There is no regulatory mechanism to allow cryptocurrency businesses to run, accept loans, and draw investment with Ukraine’s banking system.
Thousands of Ukrainians exchange, using or producing crypto-currency are part of the local blockchain culture. According to Demyanyuk, everyone would benefit from new rules.
Ukrainian firms and startups might sell cryptocurrency to raise capital in the form of so-called “tokens.” Tokens are like bonds, but they aren’t always safe in a business for those who purchase them.
This financing form is known as the ICO (first coin offering). It functions as an alternative to the conventional IPO (first public bid) when an undertaking sells its inventories.
While 75% of these coin deals have proved to be scams, honest businesses will still use them as a financial weapon.
For example, Rentberry has raised $30 million in Ukrainian real estate startups by selling their “Berry” tokens. Those who have purchased berries will use them on the Rentberry website to buy services for the startup.
Without amending the Tax Code, the Government of Ukraine cannot only create a new law to control virtual properties. Under the proposed regulations, Ukrainians incur a 5% tax on any money received from investing in cryptocurrencies.
The Law on financial regulation, adopted by the Ukrainian Parliament on 28 April, allows individuals to invest in cryptocurrencies or deal with them to divulge their personal information.
This legislation is intended to deter money laundering. Still, the Ukrainians who use digital cash are worried that the new laws enable the Ukrainian government to monitor anonymous and untraceable cryptocurrency transfers — one of the key reasons why digital cash is so common in the first place.
Crackdown on the privacy
According to industry analysts, acceptance of Crypto-Money is crucial to the emerging market, but the implementation of too many rules could shun inventions and place pressure on companies.
Cryptocurrency from the beginning was encrypted, anonymously, and decentralized. No one regulated it, and nobody could possess or manufacture it by solving complicated mathematical equations with powerful computers.
The anonymity allowed to use of digital money to fund terrorism, legalize illegal properties, and purchase drugs or weapons. That provided space for fraud.
But fans say the cryptocurrency is fantastic as well. According to Stanislav Podyachev, managing partner at the consultancy BlockchainLab, the currency liberalizes the economy, as neither government nor banks can regulate how people use their money.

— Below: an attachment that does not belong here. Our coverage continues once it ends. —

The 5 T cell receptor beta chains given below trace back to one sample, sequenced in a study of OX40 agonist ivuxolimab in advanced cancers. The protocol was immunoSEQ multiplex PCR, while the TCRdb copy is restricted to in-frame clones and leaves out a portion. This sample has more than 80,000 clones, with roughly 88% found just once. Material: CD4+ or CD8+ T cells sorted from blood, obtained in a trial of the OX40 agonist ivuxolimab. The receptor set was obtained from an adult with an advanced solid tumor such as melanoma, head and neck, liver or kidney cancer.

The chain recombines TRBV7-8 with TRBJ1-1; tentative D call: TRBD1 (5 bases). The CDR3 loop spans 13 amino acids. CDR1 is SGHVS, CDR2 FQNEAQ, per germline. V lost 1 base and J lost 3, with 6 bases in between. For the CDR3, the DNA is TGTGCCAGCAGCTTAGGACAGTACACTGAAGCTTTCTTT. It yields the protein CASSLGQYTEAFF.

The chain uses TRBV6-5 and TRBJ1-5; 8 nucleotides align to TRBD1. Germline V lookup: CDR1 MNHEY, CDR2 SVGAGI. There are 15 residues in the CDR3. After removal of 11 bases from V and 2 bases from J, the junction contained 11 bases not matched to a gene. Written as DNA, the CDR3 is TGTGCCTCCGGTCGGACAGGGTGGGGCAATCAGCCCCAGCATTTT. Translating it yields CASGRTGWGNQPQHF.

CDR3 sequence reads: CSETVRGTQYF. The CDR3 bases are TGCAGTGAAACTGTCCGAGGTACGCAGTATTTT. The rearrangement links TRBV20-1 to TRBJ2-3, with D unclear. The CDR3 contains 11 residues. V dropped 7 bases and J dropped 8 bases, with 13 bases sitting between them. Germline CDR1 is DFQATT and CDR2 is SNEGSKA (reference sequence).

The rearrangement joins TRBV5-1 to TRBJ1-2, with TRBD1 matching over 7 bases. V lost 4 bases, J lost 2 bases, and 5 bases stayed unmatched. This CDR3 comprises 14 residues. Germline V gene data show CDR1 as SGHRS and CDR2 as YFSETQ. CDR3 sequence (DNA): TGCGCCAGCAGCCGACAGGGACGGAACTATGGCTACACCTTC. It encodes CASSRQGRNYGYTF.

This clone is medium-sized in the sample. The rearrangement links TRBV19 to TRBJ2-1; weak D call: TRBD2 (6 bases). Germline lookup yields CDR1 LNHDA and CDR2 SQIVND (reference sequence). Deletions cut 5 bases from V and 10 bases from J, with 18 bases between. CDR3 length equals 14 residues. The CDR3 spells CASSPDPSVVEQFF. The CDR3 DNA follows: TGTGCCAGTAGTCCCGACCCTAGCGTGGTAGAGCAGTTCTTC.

The transition to digital money also eliminates the amount of money expended — a key factor of the shadow economy of Ukraine, contributing 30% of the country’s gross domestic product in 2019, according to Ukrainia’s Economic Department. Cryptocurrency is also an important tool to fight corruption because it cannot cheat a machine.’
However, analysts are worried about the government’s blockchain strategy. If the government starts to restrict the blockchain market and controls the use of conventional money at present, digital money is regulated fairly, and the experts say that there is no right to use it.
Uncertainties and terrorism
Cryptocurrencies globally are worth $327 billion on the market. Corporations use them as a financial instrument, and governments don’t like them since they cannot handle dealings of a physically non-existent currency that doesn’t belong to either country.
Moreover, there is no way to figure them out. For instance, China considers bitcoin rather than money as a virtual commodity, while in Canada, it is an intangible asset.
The Central Bank of Ukraine is both unsure and neutral about virtual money — not banning citizens from using bitcoin, but rather at their own expense since the government would not shield them.
Experts also believe that there is no control, which opens doors for misuse of power.
Though the Ukrainian law enforcement agencies do not have any crypto-monetarily law, they consider the virtual money to be a fraud and carry out business raids.
According to Tim Karpinsky, operations chief of the Ukrainian cyber alliance, Ukrainian law enforcement authorities may also suspect cryptocurrency owners of funding the terrorist attack and prosecute it.
Given the secret nature of crypto-monetary transactions, policymakers can barely demonstrate that this threatens state security. Still, they nevertheless find means of applying leverage and confiscating equipment to the crypto-monetary industry.
But who is right and wrong is not always clear since the cryptocurrency industry is grey and risky, said Karpinsky.
“Cybercrime groups are very active in Ukraine and Russia,” Karpinsky said.
This was all about the lead that Ukraine is taking to lead Eastern Europe.